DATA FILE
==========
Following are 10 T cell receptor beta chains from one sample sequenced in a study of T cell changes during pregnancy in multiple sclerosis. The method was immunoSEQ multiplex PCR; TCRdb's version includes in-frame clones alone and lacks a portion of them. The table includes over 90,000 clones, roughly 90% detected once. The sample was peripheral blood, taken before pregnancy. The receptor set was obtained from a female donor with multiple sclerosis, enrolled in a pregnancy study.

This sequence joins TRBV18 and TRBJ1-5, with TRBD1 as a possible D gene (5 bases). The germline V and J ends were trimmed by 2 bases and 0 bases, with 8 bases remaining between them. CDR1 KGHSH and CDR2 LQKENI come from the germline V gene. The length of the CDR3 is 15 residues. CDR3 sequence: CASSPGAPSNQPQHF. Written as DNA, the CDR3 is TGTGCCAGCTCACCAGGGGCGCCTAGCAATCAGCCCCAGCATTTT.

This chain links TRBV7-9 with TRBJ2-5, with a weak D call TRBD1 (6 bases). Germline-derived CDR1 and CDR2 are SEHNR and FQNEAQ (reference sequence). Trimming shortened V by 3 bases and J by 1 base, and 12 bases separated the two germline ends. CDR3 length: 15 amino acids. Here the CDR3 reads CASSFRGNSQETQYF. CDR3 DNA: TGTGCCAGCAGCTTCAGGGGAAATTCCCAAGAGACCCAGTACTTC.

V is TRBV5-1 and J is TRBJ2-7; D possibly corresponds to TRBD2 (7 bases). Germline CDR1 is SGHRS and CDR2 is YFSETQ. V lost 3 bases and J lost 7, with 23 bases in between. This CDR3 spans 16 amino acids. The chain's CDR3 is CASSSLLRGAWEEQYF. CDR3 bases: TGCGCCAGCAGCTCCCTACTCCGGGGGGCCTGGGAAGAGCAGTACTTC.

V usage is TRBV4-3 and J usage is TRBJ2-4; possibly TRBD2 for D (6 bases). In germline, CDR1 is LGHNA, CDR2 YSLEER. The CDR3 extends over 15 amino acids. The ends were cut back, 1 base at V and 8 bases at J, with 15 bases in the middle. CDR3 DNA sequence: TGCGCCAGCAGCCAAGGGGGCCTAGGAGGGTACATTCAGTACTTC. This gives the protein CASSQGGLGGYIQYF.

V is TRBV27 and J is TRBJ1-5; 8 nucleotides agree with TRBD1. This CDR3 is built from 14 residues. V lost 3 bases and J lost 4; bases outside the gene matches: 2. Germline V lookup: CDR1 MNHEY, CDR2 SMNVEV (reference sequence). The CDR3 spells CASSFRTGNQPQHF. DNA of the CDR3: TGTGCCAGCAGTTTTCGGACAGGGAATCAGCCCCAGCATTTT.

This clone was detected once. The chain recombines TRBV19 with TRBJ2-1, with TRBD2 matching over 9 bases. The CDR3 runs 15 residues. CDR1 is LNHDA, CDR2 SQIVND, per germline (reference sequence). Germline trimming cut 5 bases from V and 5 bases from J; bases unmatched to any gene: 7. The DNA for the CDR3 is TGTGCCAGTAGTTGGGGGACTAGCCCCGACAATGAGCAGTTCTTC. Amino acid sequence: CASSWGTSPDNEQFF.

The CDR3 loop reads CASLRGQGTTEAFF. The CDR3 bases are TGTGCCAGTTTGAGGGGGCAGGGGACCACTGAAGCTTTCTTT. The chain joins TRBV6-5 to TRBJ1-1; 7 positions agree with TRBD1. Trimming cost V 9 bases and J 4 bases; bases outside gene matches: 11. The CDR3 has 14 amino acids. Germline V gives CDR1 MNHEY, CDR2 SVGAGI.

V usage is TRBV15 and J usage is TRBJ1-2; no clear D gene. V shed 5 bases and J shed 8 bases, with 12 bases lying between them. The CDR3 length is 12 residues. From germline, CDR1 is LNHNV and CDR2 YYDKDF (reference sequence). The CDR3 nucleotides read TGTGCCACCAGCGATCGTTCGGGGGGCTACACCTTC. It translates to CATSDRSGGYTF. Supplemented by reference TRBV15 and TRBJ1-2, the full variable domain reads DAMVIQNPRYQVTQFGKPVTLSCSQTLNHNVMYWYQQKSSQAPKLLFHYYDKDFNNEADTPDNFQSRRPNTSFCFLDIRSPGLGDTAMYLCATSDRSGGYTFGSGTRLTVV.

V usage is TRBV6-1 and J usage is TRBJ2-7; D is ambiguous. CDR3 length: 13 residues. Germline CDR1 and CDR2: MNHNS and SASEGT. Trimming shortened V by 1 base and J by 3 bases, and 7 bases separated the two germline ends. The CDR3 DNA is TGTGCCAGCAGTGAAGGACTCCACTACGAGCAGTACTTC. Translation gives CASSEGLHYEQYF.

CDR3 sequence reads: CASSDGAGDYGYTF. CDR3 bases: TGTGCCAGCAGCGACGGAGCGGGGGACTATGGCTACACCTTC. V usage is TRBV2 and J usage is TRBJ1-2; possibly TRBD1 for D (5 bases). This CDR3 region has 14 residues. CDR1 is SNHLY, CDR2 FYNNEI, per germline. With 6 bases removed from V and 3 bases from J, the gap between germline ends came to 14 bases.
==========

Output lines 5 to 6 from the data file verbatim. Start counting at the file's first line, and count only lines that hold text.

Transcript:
V usage is TRBV4-3 and J usage is TRBJ2-4; possibly TRBD2 for D (6 bases). In germline, CDR1 is LGHNA, CDR2 YSLEER. The CDR3 extends over 15 amino acids. The ends were cut back, 1 base at V and 8 bases at J, with 15 bases in the middle. CDR3 DNA sequence: TGCGCCAGCAGCCAAGGGGGCCTAGGAGGGTACATTCAGTACTTC. This gives the protein CASSQGGLGGYIQYF.

V is TRBV27 and J is TRBJ1-5; 8 nucleotides agree with TRBD1. This CDR3 is built from 14 residues. V lost 3 bases and J lost 4; bases outside the gene matches: 2. Germline V lookup: CDR1 MNHEY, CDR2 SMNVEV (reference sequence). The CDR3 spells CASSFRTGNQPQHF. DNA of the CDR3: TGTGCCAGCAGTTTTCGGACAGGGAATCAGCCCCAGCATTTT.